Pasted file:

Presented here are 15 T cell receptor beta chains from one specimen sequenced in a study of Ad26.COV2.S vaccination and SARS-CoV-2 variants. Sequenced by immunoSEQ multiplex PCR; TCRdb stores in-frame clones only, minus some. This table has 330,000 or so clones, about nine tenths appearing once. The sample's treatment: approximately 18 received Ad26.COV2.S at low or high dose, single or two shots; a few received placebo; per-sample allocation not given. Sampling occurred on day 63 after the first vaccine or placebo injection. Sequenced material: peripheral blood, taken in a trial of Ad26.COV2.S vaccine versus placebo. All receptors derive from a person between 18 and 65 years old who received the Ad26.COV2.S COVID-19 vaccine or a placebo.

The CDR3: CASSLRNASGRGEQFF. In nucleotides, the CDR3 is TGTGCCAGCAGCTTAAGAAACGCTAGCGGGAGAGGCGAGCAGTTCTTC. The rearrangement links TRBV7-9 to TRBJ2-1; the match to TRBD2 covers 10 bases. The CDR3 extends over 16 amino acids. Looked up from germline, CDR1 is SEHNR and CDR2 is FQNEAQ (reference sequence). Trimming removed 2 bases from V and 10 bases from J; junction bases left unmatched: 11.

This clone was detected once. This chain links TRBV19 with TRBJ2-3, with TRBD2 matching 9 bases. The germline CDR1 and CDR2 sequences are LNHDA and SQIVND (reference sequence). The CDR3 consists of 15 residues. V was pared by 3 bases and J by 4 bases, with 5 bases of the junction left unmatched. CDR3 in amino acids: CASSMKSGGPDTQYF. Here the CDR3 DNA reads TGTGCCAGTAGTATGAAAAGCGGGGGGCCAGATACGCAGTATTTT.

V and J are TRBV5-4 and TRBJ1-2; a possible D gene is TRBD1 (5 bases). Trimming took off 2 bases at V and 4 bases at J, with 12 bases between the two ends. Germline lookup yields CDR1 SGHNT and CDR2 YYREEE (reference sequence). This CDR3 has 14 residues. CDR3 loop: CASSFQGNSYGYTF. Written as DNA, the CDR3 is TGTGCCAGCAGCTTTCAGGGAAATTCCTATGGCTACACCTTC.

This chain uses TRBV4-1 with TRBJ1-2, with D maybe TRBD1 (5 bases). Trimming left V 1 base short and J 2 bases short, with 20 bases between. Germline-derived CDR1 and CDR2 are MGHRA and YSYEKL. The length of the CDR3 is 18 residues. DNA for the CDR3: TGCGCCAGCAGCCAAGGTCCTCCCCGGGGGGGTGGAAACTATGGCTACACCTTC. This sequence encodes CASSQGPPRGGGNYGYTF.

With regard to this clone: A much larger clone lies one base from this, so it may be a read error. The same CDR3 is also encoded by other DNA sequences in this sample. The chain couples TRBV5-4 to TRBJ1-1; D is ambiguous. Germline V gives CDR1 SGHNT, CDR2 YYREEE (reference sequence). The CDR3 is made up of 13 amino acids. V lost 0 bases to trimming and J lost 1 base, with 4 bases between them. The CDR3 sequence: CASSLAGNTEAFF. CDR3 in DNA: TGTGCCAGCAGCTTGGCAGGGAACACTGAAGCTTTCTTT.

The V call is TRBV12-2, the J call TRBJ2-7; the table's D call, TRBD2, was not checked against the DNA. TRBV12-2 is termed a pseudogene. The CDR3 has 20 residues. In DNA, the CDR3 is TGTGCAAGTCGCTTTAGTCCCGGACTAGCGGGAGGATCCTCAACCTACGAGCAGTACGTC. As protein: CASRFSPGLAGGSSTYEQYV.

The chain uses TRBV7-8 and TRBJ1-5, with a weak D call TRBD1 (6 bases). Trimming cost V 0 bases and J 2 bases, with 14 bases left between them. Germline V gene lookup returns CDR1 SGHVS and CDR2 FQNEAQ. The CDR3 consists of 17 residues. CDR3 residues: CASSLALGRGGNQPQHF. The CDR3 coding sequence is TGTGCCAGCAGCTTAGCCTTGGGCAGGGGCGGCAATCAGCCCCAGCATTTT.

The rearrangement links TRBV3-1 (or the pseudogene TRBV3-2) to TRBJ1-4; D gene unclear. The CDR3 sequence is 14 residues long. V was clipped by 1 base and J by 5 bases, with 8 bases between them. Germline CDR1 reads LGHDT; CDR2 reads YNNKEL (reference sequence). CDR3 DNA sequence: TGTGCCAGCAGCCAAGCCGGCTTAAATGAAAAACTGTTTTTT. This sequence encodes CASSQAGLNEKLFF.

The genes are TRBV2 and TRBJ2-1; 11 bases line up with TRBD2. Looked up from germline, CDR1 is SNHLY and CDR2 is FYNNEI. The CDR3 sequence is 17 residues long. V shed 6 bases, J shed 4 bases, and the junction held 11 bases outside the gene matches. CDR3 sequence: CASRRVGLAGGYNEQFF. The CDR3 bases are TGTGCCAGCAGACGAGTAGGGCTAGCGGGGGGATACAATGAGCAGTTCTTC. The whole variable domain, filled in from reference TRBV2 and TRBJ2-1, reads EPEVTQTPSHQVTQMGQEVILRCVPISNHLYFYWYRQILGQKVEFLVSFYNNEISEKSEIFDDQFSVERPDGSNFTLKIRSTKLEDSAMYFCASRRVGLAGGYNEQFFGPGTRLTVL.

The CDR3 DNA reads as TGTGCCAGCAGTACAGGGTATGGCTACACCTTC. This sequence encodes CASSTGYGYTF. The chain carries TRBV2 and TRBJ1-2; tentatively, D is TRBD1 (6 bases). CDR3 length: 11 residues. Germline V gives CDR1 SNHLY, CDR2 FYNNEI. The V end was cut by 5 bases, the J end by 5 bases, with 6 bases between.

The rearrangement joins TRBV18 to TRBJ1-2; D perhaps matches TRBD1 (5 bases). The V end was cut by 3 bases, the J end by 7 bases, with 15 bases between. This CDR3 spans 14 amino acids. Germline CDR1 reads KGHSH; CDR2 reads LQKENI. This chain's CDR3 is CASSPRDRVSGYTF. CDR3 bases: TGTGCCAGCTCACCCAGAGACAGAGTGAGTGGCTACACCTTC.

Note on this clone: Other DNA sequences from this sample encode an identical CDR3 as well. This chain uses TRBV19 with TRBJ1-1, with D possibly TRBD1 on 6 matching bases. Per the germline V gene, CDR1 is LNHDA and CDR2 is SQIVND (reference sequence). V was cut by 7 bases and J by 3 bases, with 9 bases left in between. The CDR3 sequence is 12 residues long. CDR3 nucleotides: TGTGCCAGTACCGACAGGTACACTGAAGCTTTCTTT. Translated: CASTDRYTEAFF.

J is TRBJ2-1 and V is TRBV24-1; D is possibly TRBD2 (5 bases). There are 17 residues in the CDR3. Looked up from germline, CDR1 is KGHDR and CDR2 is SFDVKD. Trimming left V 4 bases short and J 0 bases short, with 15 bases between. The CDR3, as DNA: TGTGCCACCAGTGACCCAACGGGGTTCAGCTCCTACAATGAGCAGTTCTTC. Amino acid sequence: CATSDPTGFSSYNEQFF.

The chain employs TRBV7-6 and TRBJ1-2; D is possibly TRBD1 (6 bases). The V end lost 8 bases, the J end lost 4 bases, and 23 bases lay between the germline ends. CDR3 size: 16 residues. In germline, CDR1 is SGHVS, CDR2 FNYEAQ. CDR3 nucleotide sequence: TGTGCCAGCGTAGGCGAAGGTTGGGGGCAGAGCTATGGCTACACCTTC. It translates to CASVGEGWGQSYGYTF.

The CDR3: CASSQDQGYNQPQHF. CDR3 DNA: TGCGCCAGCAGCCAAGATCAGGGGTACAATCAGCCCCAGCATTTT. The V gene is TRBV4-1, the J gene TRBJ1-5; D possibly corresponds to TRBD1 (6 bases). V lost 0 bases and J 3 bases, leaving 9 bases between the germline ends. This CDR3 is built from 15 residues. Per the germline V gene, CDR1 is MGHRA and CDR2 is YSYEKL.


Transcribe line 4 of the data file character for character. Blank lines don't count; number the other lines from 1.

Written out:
V and J are TRBV5-4 and TRBJ1-2; a possible D gene is TRBD1 (5 bases). Trimming took off 2 bases at V and 4 bases at J, with 12 bases between the two ends. Germline lookup yields CDR1 SGHNT and CDR2 YYREEE (reference sequence). This CDR3 has 14 residues. CDR3 loop: CASSFQGNSYGYTF. Written as DNA, the CDR3 is TGTGCCAGCAGCTTTCAGGGAAATTCCTATGGCTACACCTTC.